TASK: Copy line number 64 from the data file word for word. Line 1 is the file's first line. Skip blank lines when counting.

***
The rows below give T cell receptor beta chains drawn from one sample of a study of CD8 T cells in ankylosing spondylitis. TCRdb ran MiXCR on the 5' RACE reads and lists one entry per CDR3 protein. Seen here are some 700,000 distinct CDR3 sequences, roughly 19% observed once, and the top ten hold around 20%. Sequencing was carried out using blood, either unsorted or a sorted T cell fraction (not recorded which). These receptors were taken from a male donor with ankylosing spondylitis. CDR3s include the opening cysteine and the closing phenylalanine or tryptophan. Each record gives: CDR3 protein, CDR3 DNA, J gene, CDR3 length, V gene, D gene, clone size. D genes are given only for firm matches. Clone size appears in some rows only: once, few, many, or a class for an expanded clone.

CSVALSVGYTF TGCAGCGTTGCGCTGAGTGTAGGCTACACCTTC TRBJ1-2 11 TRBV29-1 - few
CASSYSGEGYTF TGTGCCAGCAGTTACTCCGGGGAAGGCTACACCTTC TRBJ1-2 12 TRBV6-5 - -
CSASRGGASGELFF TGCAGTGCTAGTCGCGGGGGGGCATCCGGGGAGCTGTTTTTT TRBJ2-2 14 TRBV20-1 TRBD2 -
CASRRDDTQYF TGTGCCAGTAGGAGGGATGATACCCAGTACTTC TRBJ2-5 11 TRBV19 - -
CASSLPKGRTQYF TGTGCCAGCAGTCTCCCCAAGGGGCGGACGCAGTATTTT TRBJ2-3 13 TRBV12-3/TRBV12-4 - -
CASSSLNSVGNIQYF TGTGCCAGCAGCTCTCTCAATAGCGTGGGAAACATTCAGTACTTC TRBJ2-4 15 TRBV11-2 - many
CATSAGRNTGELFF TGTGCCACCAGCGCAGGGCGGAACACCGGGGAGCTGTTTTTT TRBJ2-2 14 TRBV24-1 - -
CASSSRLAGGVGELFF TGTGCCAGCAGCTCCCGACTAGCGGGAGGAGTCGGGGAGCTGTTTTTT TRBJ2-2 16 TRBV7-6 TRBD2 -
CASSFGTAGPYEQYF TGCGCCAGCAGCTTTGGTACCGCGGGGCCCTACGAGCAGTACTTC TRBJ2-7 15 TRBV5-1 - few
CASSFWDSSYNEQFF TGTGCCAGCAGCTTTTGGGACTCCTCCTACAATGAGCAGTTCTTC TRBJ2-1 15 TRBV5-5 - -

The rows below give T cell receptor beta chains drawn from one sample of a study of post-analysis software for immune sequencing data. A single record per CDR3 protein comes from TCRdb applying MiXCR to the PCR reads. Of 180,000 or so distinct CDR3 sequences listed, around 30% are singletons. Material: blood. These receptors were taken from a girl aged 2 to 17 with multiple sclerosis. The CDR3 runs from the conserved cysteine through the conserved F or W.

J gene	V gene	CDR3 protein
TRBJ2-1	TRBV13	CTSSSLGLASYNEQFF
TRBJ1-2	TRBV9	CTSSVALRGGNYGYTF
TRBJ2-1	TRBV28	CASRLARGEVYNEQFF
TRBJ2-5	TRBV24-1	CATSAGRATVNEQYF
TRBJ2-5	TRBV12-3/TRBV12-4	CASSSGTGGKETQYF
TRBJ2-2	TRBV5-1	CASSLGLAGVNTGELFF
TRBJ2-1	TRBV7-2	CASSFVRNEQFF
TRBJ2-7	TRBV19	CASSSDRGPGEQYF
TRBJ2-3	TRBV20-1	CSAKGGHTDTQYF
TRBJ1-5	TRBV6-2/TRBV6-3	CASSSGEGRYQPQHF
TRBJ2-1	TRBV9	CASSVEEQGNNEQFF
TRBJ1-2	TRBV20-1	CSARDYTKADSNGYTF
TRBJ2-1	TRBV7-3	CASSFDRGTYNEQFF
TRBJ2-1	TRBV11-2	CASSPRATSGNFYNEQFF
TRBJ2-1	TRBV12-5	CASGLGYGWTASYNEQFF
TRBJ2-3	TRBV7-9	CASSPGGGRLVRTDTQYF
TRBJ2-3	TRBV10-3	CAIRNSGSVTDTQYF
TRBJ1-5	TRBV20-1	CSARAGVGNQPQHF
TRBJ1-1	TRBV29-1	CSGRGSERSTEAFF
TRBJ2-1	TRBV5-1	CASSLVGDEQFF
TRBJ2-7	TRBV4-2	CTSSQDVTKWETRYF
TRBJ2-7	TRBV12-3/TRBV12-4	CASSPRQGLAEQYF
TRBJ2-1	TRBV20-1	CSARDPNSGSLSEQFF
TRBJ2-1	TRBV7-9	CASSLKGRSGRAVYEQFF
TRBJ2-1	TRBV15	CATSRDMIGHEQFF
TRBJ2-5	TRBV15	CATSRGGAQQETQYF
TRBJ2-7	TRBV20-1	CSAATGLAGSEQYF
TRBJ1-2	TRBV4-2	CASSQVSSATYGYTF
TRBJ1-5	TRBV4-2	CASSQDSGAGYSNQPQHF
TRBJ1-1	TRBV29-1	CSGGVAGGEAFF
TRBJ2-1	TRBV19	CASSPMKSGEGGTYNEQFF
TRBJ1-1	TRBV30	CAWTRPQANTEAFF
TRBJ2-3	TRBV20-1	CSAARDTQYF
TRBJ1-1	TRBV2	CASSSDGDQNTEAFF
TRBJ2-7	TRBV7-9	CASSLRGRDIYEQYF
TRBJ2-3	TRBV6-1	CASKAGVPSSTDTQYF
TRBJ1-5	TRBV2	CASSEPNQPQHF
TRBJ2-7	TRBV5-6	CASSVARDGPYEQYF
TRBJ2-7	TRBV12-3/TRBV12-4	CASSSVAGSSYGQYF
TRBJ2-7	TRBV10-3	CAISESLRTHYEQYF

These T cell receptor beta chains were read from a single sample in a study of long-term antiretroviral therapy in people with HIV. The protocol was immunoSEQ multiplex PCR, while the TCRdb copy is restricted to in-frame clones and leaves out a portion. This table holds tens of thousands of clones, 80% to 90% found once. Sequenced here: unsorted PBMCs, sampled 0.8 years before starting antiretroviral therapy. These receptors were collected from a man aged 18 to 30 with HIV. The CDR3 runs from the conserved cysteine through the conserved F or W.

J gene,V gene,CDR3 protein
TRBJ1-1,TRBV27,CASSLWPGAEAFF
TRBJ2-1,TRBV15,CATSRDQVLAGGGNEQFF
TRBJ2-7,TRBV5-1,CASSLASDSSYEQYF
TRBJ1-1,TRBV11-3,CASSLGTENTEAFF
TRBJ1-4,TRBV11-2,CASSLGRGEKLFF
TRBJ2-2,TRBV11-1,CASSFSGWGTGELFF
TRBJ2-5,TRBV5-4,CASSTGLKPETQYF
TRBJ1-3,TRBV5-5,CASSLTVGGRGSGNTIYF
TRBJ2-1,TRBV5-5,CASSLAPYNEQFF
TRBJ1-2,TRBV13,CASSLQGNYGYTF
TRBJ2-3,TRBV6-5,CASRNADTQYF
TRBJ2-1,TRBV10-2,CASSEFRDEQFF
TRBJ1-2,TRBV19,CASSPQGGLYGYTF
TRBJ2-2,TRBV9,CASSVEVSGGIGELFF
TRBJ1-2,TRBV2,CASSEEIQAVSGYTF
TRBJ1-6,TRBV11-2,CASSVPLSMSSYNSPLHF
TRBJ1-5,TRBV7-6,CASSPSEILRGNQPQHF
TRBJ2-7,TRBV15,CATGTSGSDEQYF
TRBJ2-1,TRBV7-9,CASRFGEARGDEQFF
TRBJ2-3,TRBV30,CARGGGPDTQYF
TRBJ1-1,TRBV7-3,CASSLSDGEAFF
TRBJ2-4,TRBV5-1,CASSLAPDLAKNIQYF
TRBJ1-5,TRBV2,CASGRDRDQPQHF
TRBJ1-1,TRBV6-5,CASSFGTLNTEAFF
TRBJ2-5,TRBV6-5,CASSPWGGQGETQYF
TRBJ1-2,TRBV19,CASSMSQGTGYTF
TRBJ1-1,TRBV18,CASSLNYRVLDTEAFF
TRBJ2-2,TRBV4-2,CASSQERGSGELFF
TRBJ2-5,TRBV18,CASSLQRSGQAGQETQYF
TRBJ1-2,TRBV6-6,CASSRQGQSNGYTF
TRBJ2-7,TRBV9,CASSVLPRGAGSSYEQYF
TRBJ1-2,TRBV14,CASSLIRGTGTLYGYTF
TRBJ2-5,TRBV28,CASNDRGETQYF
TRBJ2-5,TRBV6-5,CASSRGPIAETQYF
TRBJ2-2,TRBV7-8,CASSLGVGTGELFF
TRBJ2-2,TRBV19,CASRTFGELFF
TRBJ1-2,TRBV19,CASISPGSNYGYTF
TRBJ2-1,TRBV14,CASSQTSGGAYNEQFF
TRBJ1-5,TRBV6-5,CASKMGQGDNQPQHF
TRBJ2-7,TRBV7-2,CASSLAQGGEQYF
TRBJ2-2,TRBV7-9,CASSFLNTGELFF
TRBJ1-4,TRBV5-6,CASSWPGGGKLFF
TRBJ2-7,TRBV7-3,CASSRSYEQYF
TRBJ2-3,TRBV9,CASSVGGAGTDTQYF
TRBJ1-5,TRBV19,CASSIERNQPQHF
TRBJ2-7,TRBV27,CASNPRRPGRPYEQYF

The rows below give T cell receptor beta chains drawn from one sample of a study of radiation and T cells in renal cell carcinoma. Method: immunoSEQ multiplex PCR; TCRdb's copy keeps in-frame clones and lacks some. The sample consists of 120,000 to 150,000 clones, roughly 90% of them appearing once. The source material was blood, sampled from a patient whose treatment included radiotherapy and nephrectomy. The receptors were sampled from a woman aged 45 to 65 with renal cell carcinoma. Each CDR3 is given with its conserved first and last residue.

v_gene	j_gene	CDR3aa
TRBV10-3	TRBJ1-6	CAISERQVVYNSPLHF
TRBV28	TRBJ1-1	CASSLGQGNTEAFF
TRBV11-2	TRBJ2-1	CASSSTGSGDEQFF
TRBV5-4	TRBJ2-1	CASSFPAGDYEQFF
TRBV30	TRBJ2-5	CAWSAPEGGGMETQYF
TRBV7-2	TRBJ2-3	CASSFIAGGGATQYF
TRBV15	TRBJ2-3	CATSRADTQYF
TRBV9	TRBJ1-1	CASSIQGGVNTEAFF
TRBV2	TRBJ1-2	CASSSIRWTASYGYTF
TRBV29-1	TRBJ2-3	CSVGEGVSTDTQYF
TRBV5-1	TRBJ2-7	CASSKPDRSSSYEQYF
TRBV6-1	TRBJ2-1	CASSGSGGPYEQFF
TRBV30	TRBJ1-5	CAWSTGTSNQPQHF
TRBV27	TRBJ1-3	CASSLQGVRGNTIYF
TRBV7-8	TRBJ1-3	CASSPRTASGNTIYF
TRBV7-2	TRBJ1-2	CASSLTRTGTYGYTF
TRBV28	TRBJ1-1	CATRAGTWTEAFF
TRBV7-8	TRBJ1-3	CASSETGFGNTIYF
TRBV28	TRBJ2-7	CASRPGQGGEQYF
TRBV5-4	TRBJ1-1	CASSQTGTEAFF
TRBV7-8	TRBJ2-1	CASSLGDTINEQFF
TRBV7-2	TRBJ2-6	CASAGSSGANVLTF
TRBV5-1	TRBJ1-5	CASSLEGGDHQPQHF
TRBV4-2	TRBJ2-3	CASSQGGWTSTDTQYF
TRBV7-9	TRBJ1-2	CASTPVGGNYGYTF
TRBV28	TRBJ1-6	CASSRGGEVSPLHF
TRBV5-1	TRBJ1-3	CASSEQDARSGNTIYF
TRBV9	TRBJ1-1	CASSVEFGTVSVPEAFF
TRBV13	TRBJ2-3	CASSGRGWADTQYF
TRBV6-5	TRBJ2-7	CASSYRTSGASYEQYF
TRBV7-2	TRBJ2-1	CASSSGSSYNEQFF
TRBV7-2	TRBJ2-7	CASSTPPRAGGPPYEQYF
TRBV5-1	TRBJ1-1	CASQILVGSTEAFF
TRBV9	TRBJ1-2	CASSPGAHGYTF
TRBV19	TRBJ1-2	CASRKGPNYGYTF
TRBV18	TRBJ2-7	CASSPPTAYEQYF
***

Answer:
TRBJ2-1,TRBV5-5,CASSLAPYNEQFF